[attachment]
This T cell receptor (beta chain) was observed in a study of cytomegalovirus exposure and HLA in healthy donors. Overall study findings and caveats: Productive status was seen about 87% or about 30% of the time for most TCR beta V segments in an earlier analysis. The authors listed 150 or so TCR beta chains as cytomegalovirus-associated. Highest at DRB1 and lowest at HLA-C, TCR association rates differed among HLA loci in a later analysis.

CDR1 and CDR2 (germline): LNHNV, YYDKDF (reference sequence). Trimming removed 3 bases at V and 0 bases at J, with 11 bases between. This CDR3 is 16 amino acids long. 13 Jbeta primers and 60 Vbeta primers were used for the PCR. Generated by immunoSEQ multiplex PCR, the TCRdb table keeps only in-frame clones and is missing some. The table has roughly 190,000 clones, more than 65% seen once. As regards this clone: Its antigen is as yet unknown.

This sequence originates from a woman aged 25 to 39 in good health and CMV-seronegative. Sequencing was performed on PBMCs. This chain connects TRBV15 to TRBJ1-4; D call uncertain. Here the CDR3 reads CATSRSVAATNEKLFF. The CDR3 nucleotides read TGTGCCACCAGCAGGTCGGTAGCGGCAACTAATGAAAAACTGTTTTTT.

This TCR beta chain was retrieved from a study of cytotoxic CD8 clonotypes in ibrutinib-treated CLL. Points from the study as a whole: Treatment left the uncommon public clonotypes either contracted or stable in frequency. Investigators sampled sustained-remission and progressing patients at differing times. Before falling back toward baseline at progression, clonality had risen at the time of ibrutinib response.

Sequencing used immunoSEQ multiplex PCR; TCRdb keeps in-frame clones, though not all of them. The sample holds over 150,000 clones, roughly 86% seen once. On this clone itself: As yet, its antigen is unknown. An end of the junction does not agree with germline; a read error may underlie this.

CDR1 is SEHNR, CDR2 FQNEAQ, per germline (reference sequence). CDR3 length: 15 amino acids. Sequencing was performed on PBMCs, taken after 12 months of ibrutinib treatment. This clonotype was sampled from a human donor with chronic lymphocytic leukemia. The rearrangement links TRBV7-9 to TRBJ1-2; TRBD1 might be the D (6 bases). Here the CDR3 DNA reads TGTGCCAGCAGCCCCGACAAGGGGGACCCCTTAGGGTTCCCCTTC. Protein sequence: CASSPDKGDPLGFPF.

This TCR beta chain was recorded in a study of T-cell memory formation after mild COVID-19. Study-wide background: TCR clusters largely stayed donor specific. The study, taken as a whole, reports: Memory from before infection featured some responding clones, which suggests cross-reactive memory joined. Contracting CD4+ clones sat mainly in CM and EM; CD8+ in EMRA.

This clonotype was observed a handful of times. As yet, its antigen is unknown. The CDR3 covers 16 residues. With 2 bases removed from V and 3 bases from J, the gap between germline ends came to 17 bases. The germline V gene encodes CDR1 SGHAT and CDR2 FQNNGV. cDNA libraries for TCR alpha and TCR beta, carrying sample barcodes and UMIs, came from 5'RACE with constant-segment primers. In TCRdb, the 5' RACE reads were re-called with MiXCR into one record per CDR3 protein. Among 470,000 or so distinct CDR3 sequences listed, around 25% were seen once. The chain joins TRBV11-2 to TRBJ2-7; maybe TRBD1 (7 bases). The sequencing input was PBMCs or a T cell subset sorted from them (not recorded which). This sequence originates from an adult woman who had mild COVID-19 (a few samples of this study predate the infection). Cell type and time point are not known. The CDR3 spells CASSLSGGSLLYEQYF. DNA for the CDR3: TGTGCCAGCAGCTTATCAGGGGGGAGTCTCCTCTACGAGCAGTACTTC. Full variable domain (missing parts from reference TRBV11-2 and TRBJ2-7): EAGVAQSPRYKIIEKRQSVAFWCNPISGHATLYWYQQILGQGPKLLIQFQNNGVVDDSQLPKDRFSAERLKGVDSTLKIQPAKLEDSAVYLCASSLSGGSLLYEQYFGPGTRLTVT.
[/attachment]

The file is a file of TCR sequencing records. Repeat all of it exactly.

This T cell receptor (beta chain) was observed in a study of cytomegalovirus exposure and HLA in healthy donors. Overall study findings and caveats: Productive status was seen about 87% or about 30% of the time for most TCR beta V segments in an earlier analysis. The authors listed 150 or so TCR beta chains as cytomegalovirus-associated. Highest at DRB1 and lowest at HLA-C, TCR association rates differed among HLA loci in a later analysis.

CDR1 and CDR2 (germline): LNHNV, YYDKDF (reference sequence). Trimming removed 3 bases at V and 0 bases at J, with 11 bases between. This CDR3 is 16 amino acids long. 13 Jbeta primers and 60 Vbeta primers were used for the PCR. Generated by immunoSEQ multiplex PCR, the TCRdb table keeps only in-frame clones and is missing some. The table has roughly 190,000 clones, more than 65% seen once. As regards this clone: Its antigen is as yet unknown.

This sequence originates from a woman aged 25 to 39 in good health and CMV-seronegative. Sequencing was performed on PBMCs. This chain connects TRBV15 to TRBJ1-4; D call uncertain. Here the CDR3 reads CATSRSVAATNEKLFF. The CDR3 nucleotides read TGTGCCACCAGCAGGTCGGTAGCGGCAACTAATGAAAAACTGTTTTTT.

This TCR beta chain was retrieved from a study of cytotoxic CD8 clonotypes in ibrutinib-treated CLL. Points from the study as a whole: Treatment left the uncommon public clonotypes either contracted or stable in frequency. Investigators sampled sustained-remission and progressing patients at differing times. Before falling back toward baseline at progression, clonality had risen at the time of ibrutinib response.

Sequencing used immunoSEQ multiplex PCR; TCRdb keeps in-frame clones, though not all of them. The sample holds over 150,000 clones, roughly 86% seen once. On this clone itself: As yet, its antigen is unknown. An end of the junction does not agree with germline; a read error may underlie this.

CDR1 is SEHNR, CDR2 FQNEAQ, per germline (reference sequence). CDR3 length: 15 amino acids. Sequencing was performed on PBMCs, taken after 12 months of ibrutinib treatment. This clonotype was sampled from a human donor with chronic lymphocytic leukemia. The rearrangement links TRBV7-9 to TRBJ1-2; TRBD1 might be the D (6 bases). Here the CDR3 DNA reads TGTGCCAGCAGCCCCGACAAGGGGGACCCCTTAGGGTTCCCCTTC. Protein sequence: CASSPDKGDPLGFPF.

This TCR beta chain was recorded in a study of T-cell memory formation after mild COVID-19. Study-wide background: TCR clusters largely stayed donor specific. The study, taken as a whole, reports: Memory from before infection featured some responding clones, which suggests cross-reactive memory joined. Contracting CD4+ clones sat mainly in CM and EM; CD8+ in EMRA.

This clonotype was observed a handful of times. As yet, its antigen is unknown. The CDR3 covers 16 residues. With 2 bases removed from V and 3 bases from J, the gap between germline ends came to 17 bases. The germline V gene encodes CDR1 SGHAT and CDR2 FQNNGV. cDNA libraries for TCR alpha and TCR beta, carrying sample barcodes and UMIs, came from 5'RACE with constant-segment primers. In TCRdb, the 5' RACE reads were re-called with MiXCR into one record per CDR3 protein. Among 470,000 or so distinct CDR3 sequences listed, around 25% were seen once. The chain joins TRBV11-2 to TRBJ2-7; maybe TRBD1 (7 bases). The sequencing input was PBMCs or a T cell subset sorted from them (not recorded which). This sequence originates from an adult woman who had mild COVID-19 (a few samples of this study predate the infection). Cell type and time point are not known. The CDR3 spells CASSLSGGSLLYEQYF. DNA for the CDR3: TGTGCCAGCAGCTTATCAGGGGGGAGTCTCCTCTACGAGCAGTACTTC. Full variable domain (missing parts from reference TRBV11-2 and TRBJ2-7): EAGVAQSPRYKIIEKRQSVAFWCNPISGHATLYWYQQILGQGPKLLIQFQNNGVVDDSQLPKDRFSAERLKGVDSTLKIQPAKLEDSAVYLCASSLSGGSLLYEQYFGPGTRLTVT.